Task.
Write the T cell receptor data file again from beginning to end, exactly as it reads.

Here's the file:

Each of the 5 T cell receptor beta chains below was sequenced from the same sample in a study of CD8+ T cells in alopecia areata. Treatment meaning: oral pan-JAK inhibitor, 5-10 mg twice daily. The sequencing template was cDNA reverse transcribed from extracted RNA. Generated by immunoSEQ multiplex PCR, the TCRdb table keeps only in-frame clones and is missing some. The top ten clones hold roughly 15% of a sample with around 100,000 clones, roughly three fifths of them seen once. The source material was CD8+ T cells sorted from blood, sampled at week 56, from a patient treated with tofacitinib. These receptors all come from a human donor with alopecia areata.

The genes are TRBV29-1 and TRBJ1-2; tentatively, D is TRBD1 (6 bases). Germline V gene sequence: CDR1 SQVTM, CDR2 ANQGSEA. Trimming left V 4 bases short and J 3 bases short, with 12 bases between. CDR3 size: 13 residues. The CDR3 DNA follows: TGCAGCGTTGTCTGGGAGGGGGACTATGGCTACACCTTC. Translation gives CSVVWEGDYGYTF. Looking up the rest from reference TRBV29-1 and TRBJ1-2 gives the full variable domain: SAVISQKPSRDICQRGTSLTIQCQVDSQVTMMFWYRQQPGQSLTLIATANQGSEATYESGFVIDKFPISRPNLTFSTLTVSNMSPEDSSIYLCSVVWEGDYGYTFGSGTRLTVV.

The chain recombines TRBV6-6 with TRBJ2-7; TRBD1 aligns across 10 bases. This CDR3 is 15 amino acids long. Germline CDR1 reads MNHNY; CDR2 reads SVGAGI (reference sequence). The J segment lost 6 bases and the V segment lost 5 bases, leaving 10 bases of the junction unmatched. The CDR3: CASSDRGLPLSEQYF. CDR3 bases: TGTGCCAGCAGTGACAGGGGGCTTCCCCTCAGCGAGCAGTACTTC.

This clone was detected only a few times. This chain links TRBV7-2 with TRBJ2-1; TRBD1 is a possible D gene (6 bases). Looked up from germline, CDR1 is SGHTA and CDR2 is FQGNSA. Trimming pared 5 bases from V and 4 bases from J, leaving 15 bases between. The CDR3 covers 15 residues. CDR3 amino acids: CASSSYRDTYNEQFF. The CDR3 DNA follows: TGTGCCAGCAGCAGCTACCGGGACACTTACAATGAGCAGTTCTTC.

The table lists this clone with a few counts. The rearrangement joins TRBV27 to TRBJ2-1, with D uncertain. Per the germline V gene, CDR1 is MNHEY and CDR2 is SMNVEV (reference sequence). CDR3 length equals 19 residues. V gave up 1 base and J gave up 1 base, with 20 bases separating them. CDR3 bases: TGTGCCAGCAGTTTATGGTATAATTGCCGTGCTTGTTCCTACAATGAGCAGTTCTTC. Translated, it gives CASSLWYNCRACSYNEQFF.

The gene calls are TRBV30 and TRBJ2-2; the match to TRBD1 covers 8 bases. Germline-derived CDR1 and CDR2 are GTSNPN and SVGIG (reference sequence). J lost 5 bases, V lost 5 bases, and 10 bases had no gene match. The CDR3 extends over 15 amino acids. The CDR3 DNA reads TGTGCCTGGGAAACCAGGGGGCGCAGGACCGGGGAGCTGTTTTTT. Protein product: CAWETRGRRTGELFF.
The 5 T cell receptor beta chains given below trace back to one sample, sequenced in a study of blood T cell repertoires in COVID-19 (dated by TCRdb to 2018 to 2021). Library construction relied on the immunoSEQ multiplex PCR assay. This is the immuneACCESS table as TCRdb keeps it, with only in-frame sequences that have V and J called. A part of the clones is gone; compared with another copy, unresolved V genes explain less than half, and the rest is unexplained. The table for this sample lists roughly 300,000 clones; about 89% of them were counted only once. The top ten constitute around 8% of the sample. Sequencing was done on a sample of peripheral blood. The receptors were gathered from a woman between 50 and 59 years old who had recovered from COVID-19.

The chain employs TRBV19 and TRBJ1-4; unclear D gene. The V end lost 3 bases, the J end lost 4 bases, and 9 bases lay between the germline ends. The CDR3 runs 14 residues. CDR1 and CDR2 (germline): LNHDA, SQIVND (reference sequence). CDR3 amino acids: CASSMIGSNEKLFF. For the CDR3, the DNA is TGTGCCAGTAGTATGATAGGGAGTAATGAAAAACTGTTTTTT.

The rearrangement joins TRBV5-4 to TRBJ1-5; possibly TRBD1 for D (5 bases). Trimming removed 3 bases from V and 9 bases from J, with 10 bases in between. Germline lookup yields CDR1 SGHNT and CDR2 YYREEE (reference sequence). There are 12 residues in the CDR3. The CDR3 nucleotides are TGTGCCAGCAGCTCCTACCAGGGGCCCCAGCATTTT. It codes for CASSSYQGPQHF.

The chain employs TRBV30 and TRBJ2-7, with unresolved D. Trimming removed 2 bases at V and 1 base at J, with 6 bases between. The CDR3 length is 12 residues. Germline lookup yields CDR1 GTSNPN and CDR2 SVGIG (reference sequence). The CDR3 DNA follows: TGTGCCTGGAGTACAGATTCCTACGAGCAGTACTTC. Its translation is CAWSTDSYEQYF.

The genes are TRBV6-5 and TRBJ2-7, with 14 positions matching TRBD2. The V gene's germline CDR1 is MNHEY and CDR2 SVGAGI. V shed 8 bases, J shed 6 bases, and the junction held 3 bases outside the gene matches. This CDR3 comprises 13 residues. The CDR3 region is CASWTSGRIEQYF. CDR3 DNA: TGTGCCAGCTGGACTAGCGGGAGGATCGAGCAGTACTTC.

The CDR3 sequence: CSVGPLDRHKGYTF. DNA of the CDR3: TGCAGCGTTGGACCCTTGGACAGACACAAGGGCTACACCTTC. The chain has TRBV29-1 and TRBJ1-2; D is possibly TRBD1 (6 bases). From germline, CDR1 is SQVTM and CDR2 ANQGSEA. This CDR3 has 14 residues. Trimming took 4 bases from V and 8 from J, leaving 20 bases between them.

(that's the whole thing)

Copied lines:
Each of the 5 T cell receptor beta chains below was sequenced from the same sample in a study of CD8+ T cells in alopecia areata. Treatment meaning: oral pan-JAK inhibitor, 5-10 mg twice daily. The sequencing template was cDNA reverse transcribed from extracted RNA. Generated by immunoSEQ multiplex PCR, the TCRdb table keeps only in-frame clones and is missing some. The top ten clones hold roughly 15% of a sample with around 100,000 clones, roughly three fifths of them seen once. The source material was CD8+ T cells sorted from blood, sampled at week 56, from a patient treated with tofacitinib. These receptors all come from a human donor with alopecia areata.

The genes are TRBV29-1 and TRBJ1-2; tentatively, D is TRBD1 (6 bases). Germline V gene sequence: CDR1 SQVTM, CDR2 ANQGSEA. Trimming left V 4 bases short and J 3 bases short, with 12 bases between. CDR3 size: 13 residues. The CDR3 DNA follows: TGCAGCGTTGTCTGGGAGGGGGACTATGGCTACACCTTC. Translation gives CSVVWEGDYGYTF. Looking up the rest from reference TRBV29-1 and TRBJ1-2 gives the full variable domain: SAVISQKPSRDICQRGTSLTIQCQVDSQVTMMFWYRQQPGQSLTLIATANQGSEATYESGFVIDKFPISRPNLTFSTLTVSNMSPEDSSIYLCSVVWEGDYGYTFGSGTRLTVV.

The chain recombines TRBV6-6 with TRBJ2-7; TRBD1 aligns across 10 bases. This CDR3 is 15 amino acids long. Germline CDR1 reads MNHNY; CDR2 reads SVGAGI (reference sequence). The J segment lost 6 bases and the V segment lost 5 bases, leaving 10 bases of the junction unmatched. The CDR3: CASSDRGLPLSEQYF. CDR3 bases: TGTGCCAGCAGTGACAGGGGGCTTCCCCTCAGCGAGCAGTACTTC.

This clone was detected only a few times. This chain links TRBV7-2 with TRBJ2-1; TRBD1 is a possible D gene (6 bases). Looked up from germline, CDR1 is SGHTA and CDR2 is FQGNSA. Trimming pared 5 bases from V and 4 bases from J, leaving 15 bases between. The CDR3 covers 15 residues. CDR3 amino acids: CASSSYRDTYNEQFF. The CDR3 DNA follows: TGTGCCAGCAGCAGCTACCGGGACACTTACAATGAGCAGTTCTTC.

The table lists this clone with a few counts. The rearrangement joins TRBV27 to TRBJ2-1, with D uncertain. Per the germline V gene, CDR1 is MNHEY and CDR2 is SMNVEV (reference sequence). CDR3 length equals 19 residues. V gave up 1 base and J gave up 1 base, with 20 bases separating them. CDR3 bases: TGTGCCAGCAGTTTATGGTATAATTGCCGTGCTTGTTCCTACAATGAGCAGTTCTTC. Translated, it gives CASSLWYNCRACSYNEQFF.

The gene calls are TRBV30 and TRBJ2-2; the match to TRBD1 covers 8 bases. Germline-derived CDR1 and CDR2 are GTSNPN and SVGIG (reference sequence). J lost 5 bases, V lost 5 bases, and 10 bases had no gene match. The CDR3 extends over 15 amino acids. The CDR3 DNA reads TGTGCCTGGGAAACCAGGGGGCGCAGGACCGGGGAGCTGTTTTTT. Protein product: CAWETRGRRTGELFF.
The 5 T cell receptor beta chains given below trace back to one sample, sequenced in a study of blood T cell repertoires in COVID-19 (dated by TCRdb to 2018 to 2021). Library construction relied on the immunoSEQ multiplex PCR assay. This is the immuneACCESS table as TCRdb keeps it, with only in-frame sequences that have V and J called. A part of the clones is gone; compared with another copy, unresolved V genes explain less than half, and the rest is unexplained. The table for this sample lists roughly 300,000 clones; about 89% of them were counted only once. The top ten constitute around 8% of the sample. Sequencing was done on a sample of peripheral blood. The receptors were gathered from a woman between 50 and 59 years old who had recovered from COVID-19.

The chain employs TRBV19 and TRBJ1-4; unclear D gene. The V end lost 3 bases, the J end lost 4 bases, and 9 bases lay between the germline ends. The CDR3 runs 14 residues. CDR1 and CDR2 (germline): LNHDA, SQIVND (reference sequence). CDR3 amino acids: CASSMIGSNEKLFF. For the CDR3, the DNA is TGTGCCAGTAGTATGATAGGGAGTAATGAAAAACTGTTTTTT.

The rearrangement joins TRBV5-4 to TRBJ1-5; possibly TRBD1 for D (5 bases). Trimming removed 3 bases from V and 9 bases from J, with 10 bases in between. Germline lookup yields CDR1 SGHNT and CDR2 YYREEE (reference sequence). There are 12 residues in the CDR3. The CDR3 nucleotides are TGTGCCAGCAGCTCCTACCAGGGGCCCCAGCATTTT. It codes for CASSSYQGPQHF.

The chain employs TRBV30 and TRBJ2-7, with unresolved D. Trimming removed 2 bases at V and 1 base at J, with 6 bases between. The CDR3 length is 12 residues. Germline lookup yields CDR1 GTSNPN and CDR2 SVGIG (reference sequence). The CDR3 DNA follows: TGTGCCTGGAGTACAGATTCCTACGAGCAGTACTTC. Its translation is CAWSTDSYEQYF.

The genes are TRBV6-5 and TRBJ2-7, with 14 positions matching TRBD2. The V gene's germline CDR1 is MNHEY and CDR2 SVGAGI. V shed 8 bases, J shed 6 bases, and the junction held 3 bases outside the gene matches. This CDR3 comprises 13 residues. The CDR3 region is CASWTSGRIEQYF. CDR3 DNA: TGTGCCAGCTGGACTAGCGGGAGGATCGAGCAGTACTTC.

The CDR3 sequence: CSVGPLDRHKGYTF. DNA of the CDR3: TGCAGCGTTGGACCCTTGGACAGACACAAGGGCTACACCTTC. The chain has TRBV29-1 and TRBJ1-2; D is possibly TRBD1 (6 bases). From germline, CDR1 is SQVTM and CDR2 ANQGSEA. This CDR3 has 14 residues. Trimming took 4 bases from V and 8 from J, leaving 20 bases between them.